Biden not ‘shy’ to demand democracy in Zim – Envoy

By Nkosana Dlamini

The US government led by Joe Biden will not shy from reprimanding democracy trouble spots such as Zimbabwe but will not stretch to interfere with their ties with sly China.

This was said by Ambassador Victoria Nuland, Under Secretary of State for Political Affairs during a virtual press brief Friday on her delegation’s tour to South Africa, Botswana, Tanzania, and Niger.

Nuland had been asked by State Department correspondent Pearl Matibe to address “the democracy element with Zimbabwe, and Zambia” and the “deteriorating situation in Zimbabwe, specifically”.

He also asked, “How should Southern African countries, number one, deal with Russia and, separately, China’s growing role in Tanzania, Zambia, Zimbabwe, and other countries in the sub-Saharan Africa region?

In his response, Nuland admitted there was “backsliding”.

“As you said, there are democracy challenges all over Africa. There’s backsliding. Some – I remember being in Zimbabwe in the ‘90s and it was one of the most beautiful and prosperous and relatively open countries, and it’s a far cry from that now.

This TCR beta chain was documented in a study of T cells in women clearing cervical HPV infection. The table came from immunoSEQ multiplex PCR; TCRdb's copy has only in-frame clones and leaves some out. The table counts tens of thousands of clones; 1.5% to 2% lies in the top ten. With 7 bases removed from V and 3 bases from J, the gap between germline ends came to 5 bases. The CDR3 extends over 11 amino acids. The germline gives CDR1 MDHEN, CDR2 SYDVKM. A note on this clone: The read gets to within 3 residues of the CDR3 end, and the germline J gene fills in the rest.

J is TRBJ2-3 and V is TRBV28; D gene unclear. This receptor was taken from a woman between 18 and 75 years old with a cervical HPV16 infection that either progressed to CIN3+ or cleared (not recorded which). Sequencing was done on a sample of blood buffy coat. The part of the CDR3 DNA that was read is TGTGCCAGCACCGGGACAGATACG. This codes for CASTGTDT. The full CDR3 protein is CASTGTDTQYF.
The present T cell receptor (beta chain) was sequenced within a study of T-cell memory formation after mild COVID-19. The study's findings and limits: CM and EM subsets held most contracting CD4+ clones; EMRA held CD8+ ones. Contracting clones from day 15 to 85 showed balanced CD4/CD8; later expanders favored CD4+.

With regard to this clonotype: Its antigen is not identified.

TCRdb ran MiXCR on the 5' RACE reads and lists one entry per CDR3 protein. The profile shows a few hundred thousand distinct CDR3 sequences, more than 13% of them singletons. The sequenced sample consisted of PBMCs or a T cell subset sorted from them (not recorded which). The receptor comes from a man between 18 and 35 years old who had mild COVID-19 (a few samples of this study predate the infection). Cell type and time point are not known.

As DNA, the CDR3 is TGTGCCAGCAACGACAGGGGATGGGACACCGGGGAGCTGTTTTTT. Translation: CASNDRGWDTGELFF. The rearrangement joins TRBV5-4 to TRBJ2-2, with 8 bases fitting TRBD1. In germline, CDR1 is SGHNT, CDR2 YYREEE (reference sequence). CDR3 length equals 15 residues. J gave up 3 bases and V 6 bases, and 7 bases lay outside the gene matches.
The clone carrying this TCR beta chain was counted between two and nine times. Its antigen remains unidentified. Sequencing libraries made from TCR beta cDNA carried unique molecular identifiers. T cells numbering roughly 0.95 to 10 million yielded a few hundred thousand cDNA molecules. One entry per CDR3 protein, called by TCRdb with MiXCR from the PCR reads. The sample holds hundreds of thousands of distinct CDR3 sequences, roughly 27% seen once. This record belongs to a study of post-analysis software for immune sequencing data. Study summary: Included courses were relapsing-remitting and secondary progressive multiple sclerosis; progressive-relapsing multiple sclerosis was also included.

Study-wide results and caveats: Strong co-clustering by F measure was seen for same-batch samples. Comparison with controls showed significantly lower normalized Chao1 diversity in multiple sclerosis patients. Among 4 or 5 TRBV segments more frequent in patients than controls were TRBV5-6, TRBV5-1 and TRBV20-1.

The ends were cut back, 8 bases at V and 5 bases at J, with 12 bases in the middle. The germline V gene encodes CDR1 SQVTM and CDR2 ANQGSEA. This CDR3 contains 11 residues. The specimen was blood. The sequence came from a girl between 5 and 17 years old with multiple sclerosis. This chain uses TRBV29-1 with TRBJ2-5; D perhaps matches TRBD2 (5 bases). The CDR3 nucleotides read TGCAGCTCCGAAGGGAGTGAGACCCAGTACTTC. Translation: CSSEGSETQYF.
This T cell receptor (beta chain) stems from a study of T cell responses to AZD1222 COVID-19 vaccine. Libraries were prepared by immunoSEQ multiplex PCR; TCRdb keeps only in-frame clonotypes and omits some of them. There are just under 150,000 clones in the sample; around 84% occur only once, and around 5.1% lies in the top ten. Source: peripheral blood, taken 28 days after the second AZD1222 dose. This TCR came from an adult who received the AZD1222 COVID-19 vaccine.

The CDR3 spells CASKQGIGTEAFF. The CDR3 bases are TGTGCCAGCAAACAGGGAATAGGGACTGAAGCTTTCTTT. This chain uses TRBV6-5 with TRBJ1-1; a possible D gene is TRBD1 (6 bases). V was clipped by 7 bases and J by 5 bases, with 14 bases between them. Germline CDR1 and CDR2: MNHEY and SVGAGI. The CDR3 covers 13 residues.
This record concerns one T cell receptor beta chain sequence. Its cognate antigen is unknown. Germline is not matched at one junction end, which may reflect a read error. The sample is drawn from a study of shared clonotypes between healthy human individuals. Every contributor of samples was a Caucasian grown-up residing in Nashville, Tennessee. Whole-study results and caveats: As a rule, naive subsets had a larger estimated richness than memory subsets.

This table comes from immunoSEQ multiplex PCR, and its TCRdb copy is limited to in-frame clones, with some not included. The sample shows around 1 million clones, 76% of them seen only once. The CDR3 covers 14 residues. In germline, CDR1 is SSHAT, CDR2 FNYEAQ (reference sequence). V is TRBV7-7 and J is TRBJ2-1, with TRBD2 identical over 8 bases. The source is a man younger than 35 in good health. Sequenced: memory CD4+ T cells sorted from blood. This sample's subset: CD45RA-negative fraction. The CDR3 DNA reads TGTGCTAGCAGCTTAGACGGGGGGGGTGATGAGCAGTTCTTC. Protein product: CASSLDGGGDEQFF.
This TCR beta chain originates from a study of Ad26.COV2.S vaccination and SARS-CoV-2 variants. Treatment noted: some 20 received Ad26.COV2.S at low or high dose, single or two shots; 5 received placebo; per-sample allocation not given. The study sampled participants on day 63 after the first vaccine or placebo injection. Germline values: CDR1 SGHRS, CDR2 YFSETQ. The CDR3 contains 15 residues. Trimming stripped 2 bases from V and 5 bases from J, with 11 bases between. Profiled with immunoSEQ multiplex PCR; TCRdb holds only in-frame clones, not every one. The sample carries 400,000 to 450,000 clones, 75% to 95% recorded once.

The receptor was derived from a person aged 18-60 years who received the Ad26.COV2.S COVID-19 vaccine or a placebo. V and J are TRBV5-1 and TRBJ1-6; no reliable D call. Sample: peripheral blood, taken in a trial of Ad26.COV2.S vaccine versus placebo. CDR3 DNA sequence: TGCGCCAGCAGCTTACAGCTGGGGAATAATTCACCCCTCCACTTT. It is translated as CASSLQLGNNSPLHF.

“We are not going to be shy. President Biden is not shy, as you saw when he met with President Putin in Geneva, a meeting that I was honoured to join, about our concerns about democracy, human rights.  And we will speak honestly and candidly to countries when we have concerns.  And frankly, if countries are choosing a more autocratic path, it will constrain what we can do together.”

Zimbabwe broke ranks with its former US ally at the turn of the century when then President Robert Mugabe visited brutalities on opponents and also led a violent land grab policy that killed a handful former white landowners and opposition supporters.

Since the time, attempts to mend the relationship have drawn blanks as the US insists on a recalcitrant Harare administration’s return to democracy first.

In his press briefing, Nuland said it will not interfere with Zimbabwe, and other African countries’ relations with China.

“…Nowhere in the world will the United States ask its partners or its allies to choose between the U.S. and China. That’s not what we are about.

“We are about insisting that trade and investment be open, be transparent, support labour rights, support high environmental standards, that lending be transparent and non-predatory and advantageous for the country where it is happening.

“And we have concerns about the way China’s investments in Africa have gone.  They have often benefited China and not necessarily benefited the beneficiary countries.

He encouraged “all of our partners to check their pockets, check their wallets” before they cut deals with China and Russia.